C&C Officer review: All action, no talk

 
 

While the campaign against fees took up the majority of Dan O’Neill’s brief, he let the communications side of the position down, writes Quinton O’Reilly.

“I think my record proves that I do care about students,” says outgoing-Campaigns and Communications (C&C) Officer, Dan O’Neill. “I do care about representing people and I think people are going to judge me and question my year, I completely respect them if they question my ability but one thing I would never question is my commitment and dedication to the student movement and what the student movement stands for.”

danThe newly established role of C&C Officer was always going to bring its own problems and challenges. While Mr O’Neill excelled in the campaigns aspect of his brief, his success in the communications department can be deemed questionable.

One of the major campaigns that Mr O’Neill focused on throughout the year was the campaign against the re-introduction of third-level education fees. He played a major role in organising protests, rallies, sit-ins blockades and the proposed shutdown.

While he admits that the campaign was the major focus of his time as C&C officer, he believes that any suggestions that it was his only focus are harsh.

“People see me in lecture theatres talking about fees and at a demonstration but where they don’t see me is doing the day to day stuff, they don’t see me sending out emails, they don’t see me in the committee rooms,” said Mr O’Neill. “They don’t see that side of things and I suppose that something I want to emphasise that what the public see isn’t necessarily the be all and end all of the role it is a very broad role.”

Despite this, he regards his campaign against fees as his high point of his term reflecting that “I think the best thing about that campaign was the massive student involvement in that campaign… if I can look back and see that I’ve encouraged a few people just to get active and a few people to stand up and believe in even ten or eleven students, I think that’s a massive thing.”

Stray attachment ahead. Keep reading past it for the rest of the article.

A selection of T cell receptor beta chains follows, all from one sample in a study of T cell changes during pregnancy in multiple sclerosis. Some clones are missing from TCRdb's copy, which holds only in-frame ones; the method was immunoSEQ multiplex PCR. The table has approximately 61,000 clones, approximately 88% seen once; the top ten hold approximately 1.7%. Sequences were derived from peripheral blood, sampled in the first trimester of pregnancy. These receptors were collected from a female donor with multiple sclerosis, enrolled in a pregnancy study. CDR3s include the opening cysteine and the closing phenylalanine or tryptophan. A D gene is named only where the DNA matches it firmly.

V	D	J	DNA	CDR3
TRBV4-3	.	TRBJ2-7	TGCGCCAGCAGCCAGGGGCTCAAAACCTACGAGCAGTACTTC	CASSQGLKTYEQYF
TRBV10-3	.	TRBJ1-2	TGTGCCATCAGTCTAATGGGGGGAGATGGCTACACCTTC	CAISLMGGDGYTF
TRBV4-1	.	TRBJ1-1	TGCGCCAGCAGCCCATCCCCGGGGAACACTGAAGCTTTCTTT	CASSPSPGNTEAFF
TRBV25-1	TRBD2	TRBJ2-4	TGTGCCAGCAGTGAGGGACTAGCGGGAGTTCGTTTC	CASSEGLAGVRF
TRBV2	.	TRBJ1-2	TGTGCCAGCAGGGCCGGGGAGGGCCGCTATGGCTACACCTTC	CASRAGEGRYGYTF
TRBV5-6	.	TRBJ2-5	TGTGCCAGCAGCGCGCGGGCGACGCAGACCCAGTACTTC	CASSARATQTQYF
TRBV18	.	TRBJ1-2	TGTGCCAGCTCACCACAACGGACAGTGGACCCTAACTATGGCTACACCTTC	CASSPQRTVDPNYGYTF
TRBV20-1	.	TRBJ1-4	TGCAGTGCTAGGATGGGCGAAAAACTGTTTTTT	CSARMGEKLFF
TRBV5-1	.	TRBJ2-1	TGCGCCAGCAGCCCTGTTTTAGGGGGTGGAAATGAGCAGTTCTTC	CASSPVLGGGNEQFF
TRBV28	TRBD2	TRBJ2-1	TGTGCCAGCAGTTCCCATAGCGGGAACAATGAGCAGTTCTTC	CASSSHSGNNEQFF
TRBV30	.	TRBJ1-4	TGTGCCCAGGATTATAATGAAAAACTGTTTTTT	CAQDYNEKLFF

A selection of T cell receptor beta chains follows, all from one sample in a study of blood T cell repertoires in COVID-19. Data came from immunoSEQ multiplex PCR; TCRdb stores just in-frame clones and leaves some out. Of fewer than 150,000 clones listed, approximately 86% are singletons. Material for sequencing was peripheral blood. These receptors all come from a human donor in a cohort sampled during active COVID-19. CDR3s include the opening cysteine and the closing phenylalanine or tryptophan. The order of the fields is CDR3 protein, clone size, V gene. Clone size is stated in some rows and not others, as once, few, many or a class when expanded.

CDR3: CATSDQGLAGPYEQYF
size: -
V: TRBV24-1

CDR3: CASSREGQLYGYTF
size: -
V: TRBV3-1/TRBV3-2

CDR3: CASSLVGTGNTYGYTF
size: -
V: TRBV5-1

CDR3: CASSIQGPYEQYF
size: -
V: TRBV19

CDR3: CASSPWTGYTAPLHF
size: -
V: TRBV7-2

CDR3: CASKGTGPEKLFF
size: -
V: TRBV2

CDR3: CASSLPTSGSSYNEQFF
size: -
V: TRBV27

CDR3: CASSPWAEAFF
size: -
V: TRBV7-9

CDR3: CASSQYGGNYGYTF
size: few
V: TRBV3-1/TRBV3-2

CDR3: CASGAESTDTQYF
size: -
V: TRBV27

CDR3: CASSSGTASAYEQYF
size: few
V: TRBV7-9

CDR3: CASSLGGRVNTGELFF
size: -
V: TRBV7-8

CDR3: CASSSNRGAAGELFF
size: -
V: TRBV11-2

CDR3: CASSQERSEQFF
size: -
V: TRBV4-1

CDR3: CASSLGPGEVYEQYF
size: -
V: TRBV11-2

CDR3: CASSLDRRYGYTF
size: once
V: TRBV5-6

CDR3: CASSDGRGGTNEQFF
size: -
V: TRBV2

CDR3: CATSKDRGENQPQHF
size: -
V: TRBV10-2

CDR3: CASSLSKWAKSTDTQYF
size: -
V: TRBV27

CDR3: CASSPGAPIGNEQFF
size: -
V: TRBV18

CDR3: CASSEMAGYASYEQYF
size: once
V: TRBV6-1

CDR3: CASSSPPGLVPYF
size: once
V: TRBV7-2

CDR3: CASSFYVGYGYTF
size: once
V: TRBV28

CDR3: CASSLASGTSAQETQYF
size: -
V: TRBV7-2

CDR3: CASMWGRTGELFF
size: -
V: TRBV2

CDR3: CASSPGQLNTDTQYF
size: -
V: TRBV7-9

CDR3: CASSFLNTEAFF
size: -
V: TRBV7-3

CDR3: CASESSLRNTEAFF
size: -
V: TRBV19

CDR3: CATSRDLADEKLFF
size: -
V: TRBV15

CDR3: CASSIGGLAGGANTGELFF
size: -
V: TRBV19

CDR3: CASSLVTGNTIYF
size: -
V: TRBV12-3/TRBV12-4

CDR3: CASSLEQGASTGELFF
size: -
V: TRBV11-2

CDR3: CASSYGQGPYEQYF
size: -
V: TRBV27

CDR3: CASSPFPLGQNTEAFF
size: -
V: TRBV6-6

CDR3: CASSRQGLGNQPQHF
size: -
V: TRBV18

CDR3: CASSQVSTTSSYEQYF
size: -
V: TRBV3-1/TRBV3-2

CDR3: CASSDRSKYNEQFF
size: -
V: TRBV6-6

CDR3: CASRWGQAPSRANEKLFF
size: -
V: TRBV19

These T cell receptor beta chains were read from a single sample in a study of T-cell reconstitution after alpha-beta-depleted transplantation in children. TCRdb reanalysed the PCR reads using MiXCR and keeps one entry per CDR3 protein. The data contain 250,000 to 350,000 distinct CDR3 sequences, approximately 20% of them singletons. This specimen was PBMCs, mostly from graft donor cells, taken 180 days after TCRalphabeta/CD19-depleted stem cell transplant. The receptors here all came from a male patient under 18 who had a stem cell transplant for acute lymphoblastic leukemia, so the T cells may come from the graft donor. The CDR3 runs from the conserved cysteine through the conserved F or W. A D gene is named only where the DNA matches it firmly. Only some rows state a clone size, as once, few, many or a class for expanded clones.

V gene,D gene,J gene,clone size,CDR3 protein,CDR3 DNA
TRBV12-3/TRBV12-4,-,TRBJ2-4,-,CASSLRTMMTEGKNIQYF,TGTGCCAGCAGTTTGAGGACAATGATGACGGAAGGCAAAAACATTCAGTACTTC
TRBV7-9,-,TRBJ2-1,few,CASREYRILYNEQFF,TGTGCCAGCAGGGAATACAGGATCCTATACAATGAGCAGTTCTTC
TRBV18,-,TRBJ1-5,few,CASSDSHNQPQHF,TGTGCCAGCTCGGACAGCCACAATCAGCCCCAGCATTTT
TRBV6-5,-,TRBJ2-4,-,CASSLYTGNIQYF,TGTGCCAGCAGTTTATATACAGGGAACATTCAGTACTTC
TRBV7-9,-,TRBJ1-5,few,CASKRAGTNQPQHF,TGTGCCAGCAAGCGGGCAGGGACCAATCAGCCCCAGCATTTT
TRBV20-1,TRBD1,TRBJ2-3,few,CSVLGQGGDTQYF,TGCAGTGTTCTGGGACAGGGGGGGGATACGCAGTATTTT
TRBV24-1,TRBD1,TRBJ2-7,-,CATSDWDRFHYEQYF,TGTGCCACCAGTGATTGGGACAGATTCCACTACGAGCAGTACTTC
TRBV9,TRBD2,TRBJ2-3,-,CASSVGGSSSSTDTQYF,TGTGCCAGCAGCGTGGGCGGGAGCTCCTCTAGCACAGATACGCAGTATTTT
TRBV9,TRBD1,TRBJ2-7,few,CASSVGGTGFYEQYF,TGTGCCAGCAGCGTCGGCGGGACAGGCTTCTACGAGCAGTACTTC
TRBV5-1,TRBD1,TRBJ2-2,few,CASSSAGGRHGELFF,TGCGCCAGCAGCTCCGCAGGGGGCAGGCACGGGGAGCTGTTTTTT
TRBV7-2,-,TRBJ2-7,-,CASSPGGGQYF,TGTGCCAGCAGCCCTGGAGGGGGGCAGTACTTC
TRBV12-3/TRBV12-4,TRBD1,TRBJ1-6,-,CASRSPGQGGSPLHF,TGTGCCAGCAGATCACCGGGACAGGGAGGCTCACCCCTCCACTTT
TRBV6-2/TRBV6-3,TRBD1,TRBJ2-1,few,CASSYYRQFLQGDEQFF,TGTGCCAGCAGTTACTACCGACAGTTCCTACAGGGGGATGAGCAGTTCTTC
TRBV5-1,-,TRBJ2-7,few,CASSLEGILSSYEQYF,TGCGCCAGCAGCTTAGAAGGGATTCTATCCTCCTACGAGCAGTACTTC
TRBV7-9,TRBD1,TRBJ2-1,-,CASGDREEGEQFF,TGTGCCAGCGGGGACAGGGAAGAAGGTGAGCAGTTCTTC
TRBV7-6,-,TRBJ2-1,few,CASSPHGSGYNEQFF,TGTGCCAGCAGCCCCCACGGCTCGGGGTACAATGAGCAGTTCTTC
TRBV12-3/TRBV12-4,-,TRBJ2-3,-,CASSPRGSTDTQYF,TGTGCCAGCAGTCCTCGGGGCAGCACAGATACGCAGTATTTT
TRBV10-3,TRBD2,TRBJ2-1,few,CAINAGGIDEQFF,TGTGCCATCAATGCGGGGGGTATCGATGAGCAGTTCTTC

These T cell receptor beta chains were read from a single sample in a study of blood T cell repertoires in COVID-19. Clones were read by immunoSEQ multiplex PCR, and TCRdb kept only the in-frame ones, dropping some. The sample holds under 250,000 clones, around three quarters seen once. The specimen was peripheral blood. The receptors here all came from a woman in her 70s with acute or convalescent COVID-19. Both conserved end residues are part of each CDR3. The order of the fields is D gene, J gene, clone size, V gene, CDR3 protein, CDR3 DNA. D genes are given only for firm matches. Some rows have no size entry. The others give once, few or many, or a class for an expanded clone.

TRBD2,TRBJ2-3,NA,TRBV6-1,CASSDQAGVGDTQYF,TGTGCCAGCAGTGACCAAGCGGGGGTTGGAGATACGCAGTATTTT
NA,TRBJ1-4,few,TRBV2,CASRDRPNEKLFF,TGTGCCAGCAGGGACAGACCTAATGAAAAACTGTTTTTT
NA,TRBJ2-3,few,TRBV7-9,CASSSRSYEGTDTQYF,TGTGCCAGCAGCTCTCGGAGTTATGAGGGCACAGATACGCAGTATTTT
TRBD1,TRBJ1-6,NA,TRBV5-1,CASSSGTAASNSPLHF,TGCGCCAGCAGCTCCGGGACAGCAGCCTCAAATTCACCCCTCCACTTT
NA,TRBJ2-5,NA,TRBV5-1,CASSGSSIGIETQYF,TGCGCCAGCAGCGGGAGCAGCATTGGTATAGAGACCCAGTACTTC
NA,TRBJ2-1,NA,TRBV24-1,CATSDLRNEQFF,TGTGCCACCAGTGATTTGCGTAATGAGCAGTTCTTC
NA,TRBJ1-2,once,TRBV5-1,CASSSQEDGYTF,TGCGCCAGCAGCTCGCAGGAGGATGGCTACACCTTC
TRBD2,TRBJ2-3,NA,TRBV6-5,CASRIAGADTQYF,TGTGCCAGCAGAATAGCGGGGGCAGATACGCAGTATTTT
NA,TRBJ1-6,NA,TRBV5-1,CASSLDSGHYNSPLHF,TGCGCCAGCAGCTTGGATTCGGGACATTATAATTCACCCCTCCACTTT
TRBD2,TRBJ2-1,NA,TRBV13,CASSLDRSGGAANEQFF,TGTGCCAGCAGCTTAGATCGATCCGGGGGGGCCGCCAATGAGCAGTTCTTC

However, one of his major regrets was the attempt to publish four SU handbooks over the course of the year. The trial, which was proposed by his predecessor, Ciara Brennan, was to publish four smaller handbooks over the course of the year instead of one major publication at the beginning of term.

“People see me in lecture theatres talking about fees and at a demonstration but where they don’t see me is doing the day to day stuff”

The venture experienced numerous problems throughout its lifespan. The first edition was criticised for its small print and contrasting colour scheme, the second publication was released two months late while the third and forth publications were cancelled due to a lack of funding.

Mr O’Neill admits that in retrospect, a different approach to the venture may have made the venture more successful.

“I’d suppose I wouldn’t promise to do as many handbooks. I’d do one at the beginning of the year and smaller publications throughout the year,” said Mr O’Neill. “It’s a difficult process to print such a book but I enjoyed putting it together and as I said if I could go back I would change the process. You live and learn and I’ve accepted that I’d do things differently.”

While Mr O’Neill made a number of key manifesto promises during his campaign to be elected, he explained that the sudden deterioration of the economic climate forced him and the other sabbatical officers to reconsider and re-evaluate their manifesto priorities.

“When I wrote my manifesto, the country was in a very different situation,” he explained. “This year has been about fighting cutbacks to a great extent rather than fighting for additional funds so that’s been our main concern.”

When asked if the recession was the reason behind the majority of his promises being unfulfilled, Mr O’Neill commented “I don’t want to use that wording but I think it’s very clear that the economic recession has had an effect on everybody… basically there’s a certain amount of money in the pot [and] because of the recession, that pot is getting smaller. We’ve been trying to fight cutbacks and we never had anything but the best interests for students and we’ve done our best.”

Mr O’Neill is hopeful that his position is in good hands next year with Paddy Ryan taking over. He believes that he has “a great common touch and he’ll add a completely new perspective to the job.”

Next term, Mr O’Neill will take up the position of Deputy President for the Union of Students of Ireland (USI) next year and will continue on the work from current Deputy President and former UCD Deputy President, Dave Curren.

While it can be argued that securing a national position is better suited to his strengths, chances are that this won’t be the last time students will hear from him.

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